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John Jarvis
1987
Strategy: War
£7.99
English
ZX Spectrum 48K
None

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73,74
Tamara Howard
Chris Bourne

In contrast, Convoy Raider is down to earth with a bump.

Despite the fact that you don't know Port from Starboard, or an Exocet from a Seawolf, you've been given a hulking great ship and told to get on with it, scouring the coastline for enemy invaders.

From the map screen, you'll see your ship (which bears more than a striking resemblance to a pair of handlebars on a rubber ring) sailing across the ocean, bits of land, and a scaled-down version of the whole area. Plot your course according to the little map, using the compass at the top of the screen, select a suitable speed, and off yer go. At this point you'll either run straight into a land formation as the screen flips over to the next sector, or be indecently assaulted by a submarine.

The courses of action are as follows. One. If you run into a land formation you'll have incurred a vast amount of damage to your ship. Go to the repair station, designated by a chevroned flag and get fixed. If you've been sunk, start again and try not t to be such a wally next time around.

Two. If it's indecent assault, return to the main menu an launch a helicopter.

Yoh, ho, ho and a bottle of rum. A helicopter. The best thing to destroy a sub is a chopper. (The best thing to damage a boat is an Exocet. an the best thing in the case of aircraft is the Seawolf, more later).

Enter helicopter mode. (Press Fire). The screen changes to a sort of transparent, 3D swimming pool. Above the surface hovers a little, innocent helicopter. Below the surface lurks a mean, nasty submarine.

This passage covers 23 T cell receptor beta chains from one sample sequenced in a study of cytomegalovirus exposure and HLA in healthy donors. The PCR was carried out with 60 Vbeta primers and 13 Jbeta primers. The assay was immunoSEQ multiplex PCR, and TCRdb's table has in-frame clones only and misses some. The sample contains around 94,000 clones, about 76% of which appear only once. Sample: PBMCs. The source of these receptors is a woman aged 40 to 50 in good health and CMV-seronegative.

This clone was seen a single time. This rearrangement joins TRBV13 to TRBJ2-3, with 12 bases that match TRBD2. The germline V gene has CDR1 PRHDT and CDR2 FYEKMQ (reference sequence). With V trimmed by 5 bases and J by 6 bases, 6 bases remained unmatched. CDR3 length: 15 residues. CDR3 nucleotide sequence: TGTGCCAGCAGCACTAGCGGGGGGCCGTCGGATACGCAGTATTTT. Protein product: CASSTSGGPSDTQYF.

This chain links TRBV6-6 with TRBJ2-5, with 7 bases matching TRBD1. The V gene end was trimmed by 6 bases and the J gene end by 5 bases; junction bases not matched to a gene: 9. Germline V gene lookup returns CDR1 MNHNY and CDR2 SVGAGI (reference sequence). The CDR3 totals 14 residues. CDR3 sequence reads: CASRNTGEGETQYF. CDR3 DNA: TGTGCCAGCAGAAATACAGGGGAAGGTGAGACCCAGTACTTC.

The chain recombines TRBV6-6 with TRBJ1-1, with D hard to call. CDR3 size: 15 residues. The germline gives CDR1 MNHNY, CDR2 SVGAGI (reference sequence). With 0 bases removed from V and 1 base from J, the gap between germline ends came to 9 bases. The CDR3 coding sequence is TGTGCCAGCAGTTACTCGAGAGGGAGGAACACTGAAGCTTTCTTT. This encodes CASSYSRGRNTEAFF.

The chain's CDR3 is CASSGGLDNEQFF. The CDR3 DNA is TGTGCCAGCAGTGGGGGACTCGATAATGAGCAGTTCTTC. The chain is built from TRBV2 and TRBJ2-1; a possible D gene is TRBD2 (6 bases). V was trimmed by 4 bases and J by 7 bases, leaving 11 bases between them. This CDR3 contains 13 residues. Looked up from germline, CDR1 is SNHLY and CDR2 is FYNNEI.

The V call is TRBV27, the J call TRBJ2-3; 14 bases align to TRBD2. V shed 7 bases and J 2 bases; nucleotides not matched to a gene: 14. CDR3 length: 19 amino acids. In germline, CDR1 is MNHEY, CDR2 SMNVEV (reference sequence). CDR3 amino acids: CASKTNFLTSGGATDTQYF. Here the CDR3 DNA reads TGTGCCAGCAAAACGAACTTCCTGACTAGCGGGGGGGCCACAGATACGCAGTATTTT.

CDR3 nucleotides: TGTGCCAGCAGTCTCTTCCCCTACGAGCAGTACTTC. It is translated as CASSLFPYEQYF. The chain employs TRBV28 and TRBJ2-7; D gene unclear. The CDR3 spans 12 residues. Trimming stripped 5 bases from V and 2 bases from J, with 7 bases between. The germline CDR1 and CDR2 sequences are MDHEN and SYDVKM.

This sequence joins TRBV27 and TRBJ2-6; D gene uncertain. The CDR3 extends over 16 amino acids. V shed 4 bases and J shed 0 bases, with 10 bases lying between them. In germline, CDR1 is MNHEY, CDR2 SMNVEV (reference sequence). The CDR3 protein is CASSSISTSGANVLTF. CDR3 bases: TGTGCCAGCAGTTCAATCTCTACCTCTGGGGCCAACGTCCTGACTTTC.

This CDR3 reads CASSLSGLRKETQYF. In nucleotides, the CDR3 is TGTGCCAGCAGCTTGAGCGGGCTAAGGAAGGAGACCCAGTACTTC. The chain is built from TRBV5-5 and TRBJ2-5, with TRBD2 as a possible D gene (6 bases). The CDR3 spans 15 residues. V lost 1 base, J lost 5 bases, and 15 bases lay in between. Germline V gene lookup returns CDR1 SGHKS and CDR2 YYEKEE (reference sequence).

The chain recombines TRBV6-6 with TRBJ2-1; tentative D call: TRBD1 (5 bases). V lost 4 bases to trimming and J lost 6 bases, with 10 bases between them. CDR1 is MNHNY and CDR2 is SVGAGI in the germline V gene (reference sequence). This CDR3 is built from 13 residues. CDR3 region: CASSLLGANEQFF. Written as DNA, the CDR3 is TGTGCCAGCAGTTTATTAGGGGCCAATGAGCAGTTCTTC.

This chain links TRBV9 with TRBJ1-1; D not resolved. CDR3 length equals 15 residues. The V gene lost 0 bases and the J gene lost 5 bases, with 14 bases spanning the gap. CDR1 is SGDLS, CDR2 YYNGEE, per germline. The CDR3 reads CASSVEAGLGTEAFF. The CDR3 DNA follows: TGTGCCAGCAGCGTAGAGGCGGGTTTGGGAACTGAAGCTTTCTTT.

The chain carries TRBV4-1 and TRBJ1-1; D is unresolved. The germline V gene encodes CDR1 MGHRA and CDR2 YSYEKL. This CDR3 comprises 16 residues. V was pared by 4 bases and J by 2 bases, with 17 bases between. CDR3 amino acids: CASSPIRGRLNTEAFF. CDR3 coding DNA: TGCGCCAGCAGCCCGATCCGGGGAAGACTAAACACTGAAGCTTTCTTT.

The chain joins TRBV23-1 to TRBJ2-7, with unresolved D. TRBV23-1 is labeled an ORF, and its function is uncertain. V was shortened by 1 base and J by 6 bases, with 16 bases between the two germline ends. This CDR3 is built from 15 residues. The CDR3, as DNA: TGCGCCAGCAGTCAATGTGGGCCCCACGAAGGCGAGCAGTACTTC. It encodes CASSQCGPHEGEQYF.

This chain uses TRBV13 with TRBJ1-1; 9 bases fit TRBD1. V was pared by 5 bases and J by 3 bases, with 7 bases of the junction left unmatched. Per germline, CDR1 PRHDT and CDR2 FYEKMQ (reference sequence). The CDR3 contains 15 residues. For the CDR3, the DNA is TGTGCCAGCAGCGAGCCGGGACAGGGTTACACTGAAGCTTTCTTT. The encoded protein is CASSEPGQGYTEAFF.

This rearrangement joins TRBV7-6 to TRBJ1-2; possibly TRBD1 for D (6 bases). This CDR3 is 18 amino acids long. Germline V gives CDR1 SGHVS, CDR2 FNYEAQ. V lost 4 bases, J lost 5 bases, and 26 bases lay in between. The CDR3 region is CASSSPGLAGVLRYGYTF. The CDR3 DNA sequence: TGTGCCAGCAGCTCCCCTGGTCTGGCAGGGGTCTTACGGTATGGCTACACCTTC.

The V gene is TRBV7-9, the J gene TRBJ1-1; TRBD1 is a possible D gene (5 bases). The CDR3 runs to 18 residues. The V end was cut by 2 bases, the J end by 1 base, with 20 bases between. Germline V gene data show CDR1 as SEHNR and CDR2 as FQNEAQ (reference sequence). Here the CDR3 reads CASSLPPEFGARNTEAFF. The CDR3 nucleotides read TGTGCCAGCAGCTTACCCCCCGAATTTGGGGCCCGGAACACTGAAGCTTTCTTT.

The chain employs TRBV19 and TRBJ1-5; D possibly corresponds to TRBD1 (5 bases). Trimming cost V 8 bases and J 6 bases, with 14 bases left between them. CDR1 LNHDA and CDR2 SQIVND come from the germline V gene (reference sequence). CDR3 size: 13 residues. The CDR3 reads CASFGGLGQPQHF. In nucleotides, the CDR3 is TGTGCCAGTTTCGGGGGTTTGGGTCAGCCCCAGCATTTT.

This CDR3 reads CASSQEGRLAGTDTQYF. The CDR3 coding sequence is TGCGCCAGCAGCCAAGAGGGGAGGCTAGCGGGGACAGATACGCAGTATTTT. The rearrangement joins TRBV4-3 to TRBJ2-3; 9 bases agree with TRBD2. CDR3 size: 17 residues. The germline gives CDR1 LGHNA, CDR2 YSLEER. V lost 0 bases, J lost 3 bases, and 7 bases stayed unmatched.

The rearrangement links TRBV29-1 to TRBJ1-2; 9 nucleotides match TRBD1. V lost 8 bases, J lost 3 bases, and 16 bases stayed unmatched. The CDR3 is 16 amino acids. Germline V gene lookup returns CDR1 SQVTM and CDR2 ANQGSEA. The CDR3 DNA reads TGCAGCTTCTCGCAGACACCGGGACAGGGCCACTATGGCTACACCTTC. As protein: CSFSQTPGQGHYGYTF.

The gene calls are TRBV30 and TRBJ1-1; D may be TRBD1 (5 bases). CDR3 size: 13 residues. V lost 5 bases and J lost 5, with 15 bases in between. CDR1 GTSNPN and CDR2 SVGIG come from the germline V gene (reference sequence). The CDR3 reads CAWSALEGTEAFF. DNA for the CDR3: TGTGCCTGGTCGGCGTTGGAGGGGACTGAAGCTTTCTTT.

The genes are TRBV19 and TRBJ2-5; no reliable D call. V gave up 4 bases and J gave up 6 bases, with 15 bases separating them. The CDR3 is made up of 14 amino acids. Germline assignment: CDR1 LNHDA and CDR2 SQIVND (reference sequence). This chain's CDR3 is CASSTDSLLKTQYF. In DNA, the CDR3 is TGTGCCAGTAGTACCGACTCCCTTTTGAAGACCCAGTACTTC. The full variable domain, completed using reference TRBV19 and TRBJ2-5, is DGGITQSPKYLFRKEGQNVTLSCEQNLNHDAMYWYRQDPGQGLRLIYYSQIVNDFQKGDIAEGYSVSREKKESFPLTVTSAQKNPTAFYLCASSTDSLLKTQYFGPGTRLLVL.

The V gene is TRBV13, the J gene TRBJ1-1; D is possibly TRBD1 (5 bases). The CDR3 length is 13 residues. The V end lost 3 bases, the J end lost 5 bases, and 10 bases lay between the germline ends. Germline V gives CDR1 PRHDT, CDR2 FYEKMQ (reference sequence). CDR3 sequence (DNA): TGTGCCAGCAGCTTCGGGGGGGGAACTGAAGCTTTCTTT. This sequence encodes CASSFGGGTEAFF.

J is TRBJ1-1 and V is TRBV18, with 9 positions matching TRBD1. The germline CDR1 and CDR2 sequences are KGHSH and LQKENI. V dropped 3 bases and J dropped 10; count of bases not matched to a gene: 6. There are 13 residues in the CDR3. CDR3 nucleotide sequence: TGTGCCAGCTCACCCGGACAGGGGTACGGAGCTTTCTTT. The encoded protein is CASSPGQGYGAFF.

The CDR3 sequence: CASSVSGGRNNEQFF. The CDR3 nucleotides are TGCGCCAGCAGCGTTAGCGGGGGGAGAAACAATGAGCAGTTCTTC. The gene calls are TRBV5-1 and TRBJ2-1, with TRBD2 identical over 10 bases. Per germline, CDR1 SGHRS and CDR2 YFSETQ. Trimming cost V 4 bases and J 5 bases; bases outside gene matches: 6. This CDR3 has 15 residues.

Getting the submarine is a matter of letting off a few choice depth charges and watching bits of metal float away. But it's important to let off the charge at the right moment. Because the section is in 3D you have to be directly over the submarine, as well as in line with it. There's a depth gauge running up the side of the sector, and you have no control over it. It's vital that you let off the charge when the gauge is at the same height as the sub, because that's when it will explode. An explosion will reward you with a lot of pretty flashing lights and the disintegration of the enemy.

Taking out airplanes and ships works on the same principle, picking the right weapon and following the detailed instructions. If you're lucky, you'll kill everything immediately. If you're as competent at employing missiles as I am, then you'll have to have a few goes before you work out how to use the damn thing.

Convoy Raider is all controlled by a series of screens selected from a Main Menu. The menu shows three radars, one each for aircraft, ship and submarine groups. And when an enemy vessel comes within firing distance, a warning ALERT sign will flash by the appropriate radar to let you know.

Aside from the rather questionable Sun 'Gotcha' thinking behind it Convoy Raider is really quite impressive game. Although the graphics of the ship and your enemies are small and totally unrecognisable for what they are (see above description of ship) there's enough of them to make the game attractive to look at.

Unlike some simulations, it doesn't come chock-a-block with detailed instructions about how to fasten your seatbelt. You can plug yourself in and get straight on with the game. You learn as you go and you don't need a degree in nuclear physics to work out what the hell's going on.

Label: Gremlin Graphics
Price: £7.95
Memory: 48K/128K
Joystick: various
Reviewer: Tamara Howard

A sea warfare simulation that's not full of instruction. Easy to get into and loads to do once you're there.

7/10

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PROGRAMMER

JOHN JARVIS wrote Convoy Raider as his first game program to published commercially. He has previously worked producing a number of educational software packages.